A Brief Guide To Immigration Tribunal Appeals banner


A Brief Guide To Immigration Tribunal Appeals

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By Oshin Shahiean of OTS Solicitors

To say that the rules surrounding UK Immigration appeals are complex would be an understatement. At present, there are two sets of appeal regimes relating to the rights of appeals affecting Immigration status. This is because under the Immigration Act (IA) 2014, the rights of appeal relating to decisions under UK immigration law have been drastically reduced. These changes were phased in over a number of months across different Immigration categories. Those who applied for a visa under the Points Based System before the relevant cut-off date for changes to their particular category, are subject to the regime that existed prior to the Immigration Act 2014 coming into force. The legislation governing this process is the Nationality, Immigration and Asylum Act (NIAA) 2002.

So to clarify, if you applied for a visa prior to the IA 2014 changes affecting the appeal rights to that visa coming into force, the NIAA 2002 regime will apply. All other visa application appeals will be subject to the limited rights granted by the IA 2014.

Why the reform to Immigration appeals?

The appeal rules were reformed by the Home Office for two simple reasons:

  1. Appeals take a long time to process, and during this time the Appellant has the right to remain in the country, even if the appeal takes years to resolve. This is not conducive to the Government’s policy of reducing Immigration; and
  2. The appeals procedure is costly, and the Home Office was left with thousands of pounds’ worth of legal fees following long, complex appeals.

The rule of thumb under the IA 2014 is, unless the applicant has made a claim on either Human Rights or refugee grounds, there is no right of appeal for Points Based System migrants. This has, to a large extent, resolved the UK Governments’ problems described above.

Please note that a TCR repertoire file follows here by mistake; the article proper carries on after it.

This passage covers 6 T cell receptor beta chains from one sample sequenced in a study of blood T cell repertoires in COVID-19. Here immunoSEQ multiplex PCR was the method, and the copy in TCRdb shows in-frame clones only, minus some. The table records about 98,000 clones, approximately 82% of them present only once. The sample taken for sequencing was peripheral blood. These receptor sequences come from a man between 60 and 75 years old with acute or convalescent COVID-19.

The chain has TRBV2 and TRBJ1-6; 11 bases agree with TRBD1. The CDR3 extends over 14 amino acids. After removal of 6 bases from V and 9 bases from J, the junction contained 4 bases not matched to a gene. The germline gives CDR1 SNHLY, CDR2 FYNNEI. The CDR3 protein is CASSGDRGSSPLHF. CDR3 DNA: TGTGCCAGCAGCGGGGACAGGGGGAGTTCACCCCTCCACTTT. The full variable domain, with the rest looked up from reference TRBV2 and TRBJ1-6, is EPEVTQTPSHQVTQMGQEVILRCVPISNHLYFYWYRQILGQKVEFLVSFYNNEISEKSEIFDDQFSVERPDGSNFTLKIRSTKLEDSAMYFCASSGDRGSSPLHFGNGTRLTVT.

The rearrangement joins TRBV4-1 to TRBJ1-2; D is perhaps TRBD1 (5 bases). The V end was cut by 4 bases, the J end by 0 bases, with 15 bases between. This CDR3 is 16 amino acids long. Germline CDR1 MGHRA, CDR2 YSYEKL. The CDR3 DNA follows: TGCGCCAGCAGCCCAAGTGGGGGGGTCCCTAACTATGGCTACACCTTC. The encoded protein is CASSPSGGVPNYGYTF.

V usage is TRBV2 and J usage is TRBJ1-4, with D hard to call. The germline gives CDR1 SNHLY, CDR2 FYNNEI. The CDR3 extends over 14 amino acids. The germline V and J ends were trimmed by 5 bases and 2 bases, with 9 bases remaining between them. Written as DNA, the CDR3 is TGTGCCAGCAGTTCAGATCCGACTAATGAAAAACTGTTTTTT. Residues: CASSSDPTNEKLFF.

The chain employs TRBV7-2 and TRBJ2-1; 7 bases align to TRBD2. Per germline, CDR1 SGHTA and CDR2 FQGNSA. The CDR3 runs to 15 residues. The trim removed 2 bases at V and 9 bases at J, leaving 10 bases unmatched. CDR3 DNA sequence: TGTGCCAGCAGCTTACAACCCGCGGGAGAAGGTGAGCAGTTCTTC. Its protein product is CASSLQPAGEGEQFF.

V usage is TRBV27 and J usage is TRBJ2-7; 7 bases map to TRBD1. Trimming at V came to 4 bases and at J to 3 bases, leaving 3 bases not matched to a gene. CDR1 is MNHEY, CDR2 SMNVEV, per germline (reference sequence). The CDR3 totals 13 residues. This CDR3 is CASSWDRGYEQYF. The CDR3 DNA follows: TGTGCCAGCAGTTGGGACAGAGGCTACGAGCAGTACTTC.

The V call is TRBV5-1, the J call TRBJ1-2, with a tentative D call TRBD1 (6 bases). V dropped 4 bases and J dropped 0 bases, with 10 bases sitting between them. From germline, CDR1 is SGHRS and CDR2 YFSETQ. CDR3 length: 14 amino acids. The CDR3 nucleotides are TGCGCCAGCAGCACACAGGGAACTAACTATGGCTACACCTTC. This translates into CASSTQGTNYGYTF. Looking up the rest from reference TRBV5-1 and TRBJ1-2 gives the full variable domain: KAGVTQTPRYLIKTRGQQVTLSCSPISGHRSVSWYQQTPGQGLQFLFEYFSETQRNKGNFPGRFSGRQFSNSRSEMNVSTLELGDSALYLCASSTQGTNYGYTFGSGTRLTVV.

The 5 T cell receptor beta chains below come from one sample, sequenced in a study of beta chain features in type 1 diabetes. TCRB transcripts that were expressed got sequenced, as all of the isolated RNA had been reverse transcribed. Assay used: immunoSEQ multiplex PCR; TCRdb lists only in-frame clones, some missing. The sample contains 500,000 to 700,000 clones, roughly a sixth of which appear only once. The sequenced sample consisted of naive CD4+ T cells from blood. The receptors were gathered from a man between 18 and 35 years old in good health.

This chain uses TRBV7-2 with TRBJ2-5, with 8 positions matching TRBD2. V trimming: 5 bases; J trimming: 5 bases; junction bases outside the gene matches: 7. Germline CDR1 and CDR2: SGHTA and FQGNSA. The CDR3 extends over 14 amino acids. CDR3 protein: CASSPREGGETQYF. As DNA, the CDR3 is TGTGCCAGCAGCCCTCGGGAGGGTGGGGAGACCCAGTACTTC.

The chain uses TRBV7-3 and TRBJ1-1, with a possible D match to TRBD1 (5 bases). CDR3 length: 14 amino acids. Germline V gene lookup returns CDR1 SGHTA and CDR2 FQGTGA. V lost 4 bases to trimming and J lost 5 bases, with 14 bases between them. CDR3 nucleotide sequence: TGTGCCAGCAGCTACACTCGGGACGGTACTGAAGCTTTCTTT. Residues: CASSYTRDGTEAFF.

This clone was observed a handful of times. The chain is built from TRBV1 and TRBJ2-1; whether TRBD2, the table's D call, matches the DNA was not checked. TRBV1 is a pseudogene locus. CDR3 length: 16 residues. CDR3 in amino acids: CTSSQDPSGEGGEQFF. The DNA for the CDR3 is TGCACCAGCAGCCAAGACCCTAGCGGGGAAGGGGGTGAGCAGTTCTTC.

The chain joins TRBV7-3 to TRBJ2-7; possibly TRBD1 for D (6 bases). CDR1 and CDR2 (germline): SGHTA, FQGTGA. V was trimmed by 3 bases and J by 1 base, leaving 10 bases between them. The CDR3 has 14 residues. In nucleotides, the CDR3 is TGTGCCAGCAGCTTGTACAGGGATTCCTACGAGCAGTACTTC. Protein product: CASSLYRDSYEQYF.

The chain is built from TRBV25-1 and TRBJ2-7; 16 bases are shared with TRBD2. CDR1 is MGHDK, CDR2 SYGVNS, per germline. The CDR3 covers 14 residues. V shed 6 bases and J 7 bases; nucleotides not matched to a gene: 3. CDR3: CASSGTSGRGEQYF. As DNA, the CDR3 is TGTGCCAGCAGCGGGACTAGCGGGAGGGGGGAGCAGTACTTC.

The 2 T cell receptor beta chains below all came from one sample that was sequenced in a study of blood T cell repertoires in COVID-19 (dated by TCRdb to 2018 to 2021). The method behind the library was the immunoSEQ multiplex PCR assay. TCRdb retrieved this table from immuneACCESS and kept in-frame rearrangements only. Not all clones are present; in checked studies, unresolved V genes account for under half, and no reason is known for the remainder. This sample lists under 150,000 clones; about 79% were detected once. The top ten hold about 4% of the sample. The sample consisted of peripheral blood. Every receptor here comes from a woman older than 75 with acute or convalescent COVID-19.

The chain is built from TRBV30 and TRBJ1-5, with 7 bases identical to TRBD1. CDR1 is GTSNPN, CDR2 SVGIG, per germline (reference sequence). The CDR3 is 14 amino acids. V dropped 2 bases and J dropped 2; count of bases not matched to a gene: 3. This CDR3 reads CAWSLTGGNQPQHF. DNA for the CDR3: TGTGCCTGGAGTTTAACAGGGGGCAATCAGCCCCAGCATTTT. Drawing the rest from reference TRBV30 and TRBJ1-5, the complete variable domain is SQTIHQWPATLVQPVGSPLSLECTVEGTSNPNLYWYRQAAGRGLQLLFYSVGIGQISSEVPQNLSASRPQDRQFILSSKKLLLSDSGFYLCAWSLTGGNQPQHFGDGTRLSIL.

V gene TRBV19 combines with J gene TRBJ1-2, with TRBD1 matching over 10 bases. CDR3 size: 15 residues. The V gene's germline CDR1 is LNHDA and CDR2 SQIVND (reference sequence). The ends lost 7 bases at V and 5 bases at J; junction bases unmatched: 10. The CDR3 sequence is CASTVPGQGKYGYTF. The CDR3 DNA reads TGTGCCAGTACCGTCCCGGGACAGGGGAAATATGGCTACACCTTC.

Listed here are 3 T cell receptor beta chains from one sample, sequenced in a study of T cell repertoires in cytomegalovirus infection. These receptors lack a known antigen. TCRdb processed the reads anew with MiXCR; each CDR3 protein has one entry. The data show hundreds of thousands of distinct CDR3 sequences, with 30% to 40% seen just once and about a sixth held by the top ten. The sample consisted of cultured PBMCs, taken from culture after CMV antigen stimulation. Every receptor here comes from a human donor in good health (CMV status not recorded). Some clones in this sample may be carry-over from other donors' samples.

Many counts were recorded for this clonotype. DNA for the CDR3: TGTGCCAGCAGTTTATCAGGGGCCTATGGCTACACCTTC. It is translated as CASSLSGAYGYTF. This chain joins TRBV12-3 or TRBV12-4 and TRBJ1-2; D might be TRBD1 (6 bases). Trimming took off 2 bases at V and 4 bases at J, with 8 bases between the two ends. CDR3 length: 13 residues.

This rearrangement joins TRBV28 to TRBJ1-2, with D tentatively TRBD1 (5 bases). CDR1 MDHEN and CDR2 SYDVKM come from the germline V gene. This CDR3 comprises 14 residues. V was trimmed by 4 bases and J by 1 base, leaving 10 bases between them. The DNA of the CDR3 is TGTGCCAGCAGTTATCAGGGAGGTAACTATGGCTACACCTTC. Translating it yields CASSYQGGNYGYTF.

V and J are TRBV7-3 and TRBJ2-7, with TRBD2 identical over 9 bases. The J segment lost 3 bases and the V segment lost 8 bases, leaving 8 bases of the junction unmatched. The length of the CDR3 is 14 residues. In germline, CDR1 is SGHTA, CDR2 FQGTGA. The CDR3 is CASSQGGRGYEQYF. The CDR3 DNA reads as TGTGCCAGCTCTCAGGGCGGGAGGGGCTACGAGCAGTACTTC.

The only options available outside of these narrow conscripts are Administrative Review or judicial review.

In an Administrative Review, the Court will only examine the administrative aspects of the decision-makers ruling to see if any errors were made. For example, if a person’s application for Indefinite Leave to Remain was declined because the decision-maker misread that the applicant had only resided in the UK for four years instead of the required five years, then Administrative Review would succeed.

judicial review is more complicated and costlier. In this case, the courts will review the legality of the Home Office’s decision. judicial review can only be sought after all other remedies have been exhausted and permission must be sought from the Court before a judicial review application will be heard. There is also a real risk that the applicant would become an over-stayer as their leave to remain in the UK would not automatically be extended when they file the judicial review action

The important distinction between rejection and refusal

If an applicant submits an application that the Home Office deems invalid, they will treat it as though it was never made. Therefore, the application is rejected rather than refused. An example of where an application many be rejected is where an applicant fails to submit a relevant document. A rejected application can be resubmitted but it is imperative that this is done before existing leave to remain in the UK has expired.

EEA decisions

EEA nationals who wish to challenge a decision can appeal under regulation 26 of The Immigration (EEA) Regulations 2006 which provides a right of appeal to the Immigration Tribunal ‘against an EEA decision’.